Russia will halt gas supplies to Europe effective tomorrow, April 1, unless EU pays in rubles, Russian President Putin says | tech news

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In late February, the United States and its allies imposed economic sanctions on Russia. However, as we reported on Monday, the European Union (EU) currently gets about 40% of all its energy from Russia, including 41.1% of its gas supplies. Now it looks like Europe has shot itself in the foot and it is Russia’s turn to deal an economic blow to Europe.

Russia said on Thursday it would halt gas supplies to buyers from “unfriendly” countries unless they switch to ruble payments from April 1. For those of you who might think this is some kind of April Fool’s joke. The Russian president was bluffing when he first made the announcement a week ago.

Today, Russian President Vladimir Putin signed a decree requiring “unfriendly countries” to pay for Russian gas in rubles. The question is what is wrong with Russia selling its natural resources in its own currency. The new law requires “unfriendly countries” to open accounts in Russian banks and comes into effect tomorrow, April 1.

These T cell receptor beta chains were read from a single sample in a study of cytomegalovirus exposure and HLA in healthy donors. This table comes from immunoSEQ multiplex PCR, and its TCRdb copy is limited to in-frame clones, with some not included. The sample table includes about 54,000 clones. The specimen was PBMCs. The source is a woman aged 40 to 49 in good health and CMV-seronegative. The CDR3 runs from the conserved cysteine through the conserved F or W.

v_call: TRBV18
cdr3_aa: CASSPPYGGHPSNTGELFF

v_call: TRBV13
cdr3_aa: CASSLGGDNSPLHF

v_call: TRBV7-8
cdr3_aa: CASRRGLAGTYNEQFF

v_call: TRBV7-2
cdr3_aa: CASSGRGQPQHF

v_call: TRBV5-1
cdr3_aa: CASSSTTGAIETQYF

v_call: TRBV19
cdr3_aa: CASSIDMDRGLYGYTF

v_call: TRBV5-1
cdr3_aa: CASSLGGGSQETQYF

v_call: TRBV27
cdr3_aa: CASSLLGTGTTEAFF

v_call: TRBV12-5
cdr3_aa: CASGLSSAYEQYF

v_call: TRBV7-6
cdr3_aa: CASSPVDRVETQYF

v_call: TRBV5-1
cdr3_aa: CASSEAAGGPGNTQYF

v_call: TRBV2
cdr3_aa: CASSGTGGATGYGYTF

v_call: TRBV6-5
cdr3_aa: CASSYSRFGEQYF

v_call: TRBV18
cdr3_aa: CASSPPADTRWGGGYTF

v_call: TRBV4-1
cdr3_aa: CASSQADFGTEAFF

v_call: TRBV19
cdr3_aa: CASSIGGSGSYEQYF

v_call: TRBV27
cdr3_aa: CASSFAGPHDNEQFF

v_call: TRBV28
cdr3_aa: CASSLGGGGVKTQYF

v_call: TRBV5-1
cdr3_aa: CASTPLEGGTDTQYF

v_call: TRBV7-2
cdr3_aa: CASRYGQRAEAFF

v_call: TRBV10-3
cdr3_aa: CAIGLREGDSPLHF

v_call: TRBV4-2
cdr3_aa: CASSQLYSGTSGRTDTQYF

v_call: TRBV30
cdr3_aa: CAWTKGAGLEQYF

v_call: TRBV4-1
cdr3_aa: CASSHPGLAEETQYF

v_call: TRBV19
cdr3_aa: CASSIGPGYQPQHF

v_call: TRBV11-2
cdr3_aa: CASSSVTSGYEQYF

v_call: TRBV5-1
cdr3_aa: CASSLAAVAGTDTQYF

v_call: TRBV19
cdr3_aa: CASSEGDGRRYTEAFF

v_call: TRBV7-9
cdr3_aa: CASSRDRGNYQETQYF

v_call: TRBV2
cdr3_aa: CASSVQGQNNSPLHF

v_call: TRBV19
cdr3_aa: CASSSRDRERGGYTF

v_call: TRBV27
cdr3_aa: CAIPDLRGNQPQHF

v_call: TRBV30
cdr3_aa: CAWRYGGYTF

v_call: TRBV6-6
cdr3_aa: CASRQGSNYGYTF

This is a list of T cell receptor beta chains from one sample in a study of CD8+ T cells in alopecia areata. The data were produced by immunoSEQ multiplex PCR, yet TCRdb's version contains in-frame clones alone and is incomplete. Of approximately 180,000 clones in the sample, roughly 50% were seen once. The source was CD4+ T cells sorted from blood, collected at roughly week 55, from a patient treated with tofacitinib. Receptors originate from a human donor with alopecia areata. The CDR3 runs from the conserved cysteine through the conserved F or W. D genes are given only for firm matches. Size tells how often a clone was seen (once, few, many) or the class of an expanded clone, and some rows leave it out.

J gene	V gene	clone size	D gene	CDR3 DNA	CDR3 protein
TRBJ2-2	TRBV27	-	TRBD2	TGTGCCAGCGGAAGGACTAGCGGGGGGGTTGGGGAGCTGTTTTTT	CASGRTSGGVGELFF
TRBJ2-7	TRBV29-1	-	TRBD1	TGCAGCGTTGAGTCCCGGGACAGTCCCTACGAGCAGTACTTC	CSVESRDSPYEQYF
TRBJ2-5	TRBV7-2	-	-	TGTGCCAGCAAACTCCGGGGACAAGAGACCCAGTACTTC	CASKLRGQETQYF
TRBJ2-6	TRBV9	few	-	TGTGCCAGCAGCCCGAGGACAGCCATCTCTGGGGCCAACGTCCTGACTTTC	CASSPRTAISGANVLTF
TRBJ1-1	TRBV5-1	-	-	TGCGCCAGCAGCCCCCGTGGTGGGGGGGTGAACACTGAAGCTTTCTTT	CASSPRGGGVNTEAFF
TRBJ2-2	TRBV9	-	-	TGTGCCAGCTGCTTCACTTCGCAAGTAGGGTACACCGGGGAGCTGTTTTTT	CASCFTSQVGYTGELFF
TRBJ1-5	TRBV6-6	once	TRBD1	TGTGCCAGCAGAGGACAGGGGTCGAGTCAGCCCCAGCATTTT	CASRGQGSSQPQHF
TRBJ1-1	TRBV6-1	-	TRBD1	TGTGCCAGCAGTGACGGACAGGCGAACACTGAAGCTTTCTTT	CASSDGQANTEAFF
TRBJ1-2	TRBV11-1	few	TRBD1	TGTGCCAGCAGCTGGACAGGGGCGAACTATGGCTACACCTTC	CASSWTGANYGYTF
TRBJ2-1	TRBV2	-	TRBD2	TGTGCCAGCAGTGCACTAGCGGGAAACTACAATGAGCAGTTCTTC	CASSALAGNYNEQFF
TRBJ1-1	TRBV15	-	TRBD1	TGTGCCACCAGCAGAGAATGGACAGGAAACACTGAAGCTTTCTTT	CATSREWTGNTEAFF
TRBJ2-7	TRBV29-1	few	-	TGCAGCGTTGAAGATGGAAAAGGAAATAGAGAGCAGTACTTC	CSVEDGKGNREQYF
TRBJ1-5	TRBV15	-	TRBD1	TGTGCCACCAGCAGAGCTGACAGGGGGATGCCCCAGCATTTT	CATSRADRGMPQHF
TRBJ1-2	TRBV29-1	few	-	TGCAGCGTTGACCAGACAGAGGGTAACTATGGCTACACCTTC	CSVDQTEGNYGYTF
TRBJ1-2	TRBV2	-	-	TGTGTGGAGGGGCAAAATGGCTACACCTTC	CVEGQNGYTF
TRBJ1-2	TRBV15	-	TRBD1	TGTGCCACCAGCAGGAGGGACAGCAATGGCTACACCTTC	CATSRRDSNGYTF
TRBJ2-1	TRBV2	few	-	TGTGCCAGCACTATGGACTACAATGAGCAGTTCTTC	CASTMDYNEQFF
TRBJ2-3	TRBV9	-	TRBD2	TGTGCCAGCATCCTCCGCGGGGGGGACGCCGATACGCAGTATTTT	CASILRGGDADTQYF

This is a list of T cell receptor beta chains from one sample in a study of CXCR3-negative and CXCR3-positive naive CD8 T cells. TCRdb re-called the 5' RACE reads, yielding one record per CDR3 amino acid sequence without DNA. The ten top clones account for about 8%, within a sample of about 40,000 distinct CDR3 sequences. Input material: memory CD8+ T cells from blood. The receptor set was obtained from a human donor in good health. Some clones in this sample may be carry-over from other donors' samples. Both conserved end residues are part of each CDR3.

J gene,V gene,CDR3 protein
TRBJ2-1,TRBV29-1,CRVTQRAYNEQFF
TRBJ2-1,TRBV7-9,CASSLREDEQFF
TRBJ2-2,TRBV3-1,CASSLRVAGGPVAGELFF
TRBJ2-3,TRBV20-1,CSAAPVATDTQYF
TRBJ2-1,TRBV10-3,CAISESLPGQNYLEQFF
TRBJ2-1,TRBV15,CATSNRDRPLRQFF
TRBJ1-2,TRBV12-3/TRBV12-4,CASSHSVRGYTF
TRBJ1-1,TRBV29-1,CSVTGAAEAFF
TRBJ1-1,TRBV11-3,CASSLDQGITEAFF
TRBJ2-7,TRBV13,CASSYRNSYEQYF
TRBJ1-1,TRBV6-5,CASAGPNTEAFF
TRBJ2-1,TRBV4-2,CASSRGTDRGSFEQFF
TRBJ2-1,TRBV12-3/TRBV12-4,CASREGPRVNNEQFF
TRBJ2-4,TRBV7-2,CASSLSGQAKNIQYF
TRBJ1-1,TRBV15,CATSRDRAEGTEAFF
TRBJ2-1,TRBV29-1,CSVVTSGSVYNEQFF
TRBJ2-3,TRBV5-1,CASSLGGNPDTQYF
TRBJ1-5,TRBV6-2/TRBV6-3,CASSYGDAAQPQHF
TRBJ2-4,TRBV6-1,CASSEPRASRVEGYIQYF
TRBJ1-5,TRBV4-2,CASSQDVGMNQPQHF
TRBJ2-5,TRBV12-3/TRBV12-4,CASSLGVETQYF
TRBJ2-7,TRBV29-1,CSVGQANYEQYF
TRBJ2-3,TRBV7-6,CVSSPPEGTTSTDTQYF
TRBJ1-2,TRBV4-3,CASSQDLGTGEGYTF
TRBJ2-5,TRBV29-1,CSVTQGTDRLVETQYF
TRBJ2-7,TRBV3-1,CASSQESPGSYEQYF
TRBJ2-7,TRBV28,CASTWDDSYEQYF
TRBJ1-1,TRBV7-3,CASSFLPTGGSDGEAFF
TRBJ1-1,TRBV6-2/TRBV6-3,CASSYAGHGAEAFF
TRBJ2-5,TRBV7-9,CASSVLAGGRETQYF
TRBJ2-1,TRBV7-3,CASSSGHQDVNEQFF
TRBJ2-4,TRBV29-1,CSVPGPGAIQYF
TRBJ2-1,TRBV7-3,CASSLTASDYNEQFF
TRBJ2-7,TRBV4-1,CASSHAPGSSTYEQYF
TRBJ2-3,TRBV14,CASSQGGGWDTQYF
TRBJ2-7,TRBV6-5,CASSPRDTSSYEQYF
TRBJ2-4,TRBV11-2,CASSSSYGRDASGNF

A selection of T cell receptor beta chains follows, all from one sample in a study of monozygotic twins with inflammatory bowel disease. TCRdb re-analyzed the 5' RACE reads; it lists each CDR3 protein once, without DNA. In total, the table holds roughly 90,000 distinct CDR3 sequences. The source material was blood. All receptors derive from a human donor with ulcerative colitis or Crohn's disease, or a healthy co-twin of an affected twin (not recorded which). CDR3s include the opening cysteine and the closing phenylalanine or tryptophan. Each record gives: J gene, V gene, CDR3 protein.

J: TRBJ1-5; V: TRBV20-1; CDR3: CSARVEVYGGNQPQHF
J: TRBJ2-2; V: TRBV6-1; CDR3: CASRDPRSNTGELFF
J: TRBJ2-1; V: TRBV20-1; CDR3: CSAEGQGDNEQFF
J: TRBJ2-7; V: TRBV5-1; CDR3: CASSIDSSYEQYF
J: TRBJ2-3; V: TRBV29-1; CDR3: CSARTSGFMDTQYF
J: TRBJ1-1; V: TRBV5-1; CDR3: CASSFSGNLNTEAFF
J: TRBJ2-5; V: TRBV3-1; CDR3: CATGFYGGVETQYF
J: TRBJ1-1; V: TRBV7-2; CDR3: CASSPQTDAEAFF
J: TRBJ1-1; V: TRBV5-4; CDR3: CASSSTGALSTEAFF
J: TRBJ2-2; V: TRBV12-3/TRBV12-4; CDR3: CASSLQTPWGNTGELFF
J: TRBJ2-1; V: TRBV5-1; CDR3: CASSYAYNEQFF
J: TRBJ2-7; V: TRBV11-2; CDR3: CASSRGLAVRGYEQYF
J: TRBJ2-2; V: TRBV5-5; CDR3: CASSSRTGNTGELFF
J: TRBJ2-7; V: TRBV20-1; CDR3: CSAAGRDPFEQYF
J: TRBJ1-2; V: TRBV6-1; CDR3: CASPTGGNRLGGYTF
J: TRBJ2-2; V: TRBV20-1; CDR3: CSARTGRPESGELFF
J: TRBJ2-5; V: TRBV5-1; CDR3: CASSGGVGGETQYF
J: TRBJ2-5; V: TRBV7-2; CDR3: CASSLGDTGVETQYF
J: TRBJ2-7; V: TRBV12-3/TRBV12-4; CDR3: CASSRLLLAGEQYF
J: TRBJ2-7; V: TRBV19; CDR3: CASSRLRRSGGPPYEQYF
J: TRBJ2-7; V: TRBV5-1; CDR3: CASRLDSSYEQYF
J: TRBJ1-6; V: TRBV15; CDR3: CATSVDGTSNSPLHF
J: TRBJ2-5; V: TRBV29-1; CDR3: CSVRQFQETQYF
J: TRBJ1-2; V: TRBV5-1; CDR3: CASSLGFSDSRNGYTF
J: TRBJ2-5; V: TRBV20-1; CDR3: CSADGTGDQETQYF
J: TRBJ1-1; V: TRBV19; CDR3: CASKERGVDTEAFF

“To buy Russian gas, they need to open ruble accounts in Russian banks,” Putin said in a televised address on Thursday. “From these accounts, the gas will be paid from April 1st. If such payments are not made, we consider this as a breach of the customer’s obligations.”

The new law will also oblige European buyers to open special accounts with the state-controlled Gazprombank so that the foreign currency can be exchanged for rubles for settlements. President Putin added that ongoing gas supply deals would be halted if buyers from “unfriendly countries” failed to meet new payment terms.

Meanwhile, the EU said on Monday it expects the European Union to remain dependent on energy imports from Russia for at least five years, according to a report by the TASS news agency. The commission added that its dependence on Russian gas will not end until at least 2027. Russia currently covers about 40% of EU needs and supplies about 175 billion cubic meters per year.

Below is a video of President Putin’s speech.



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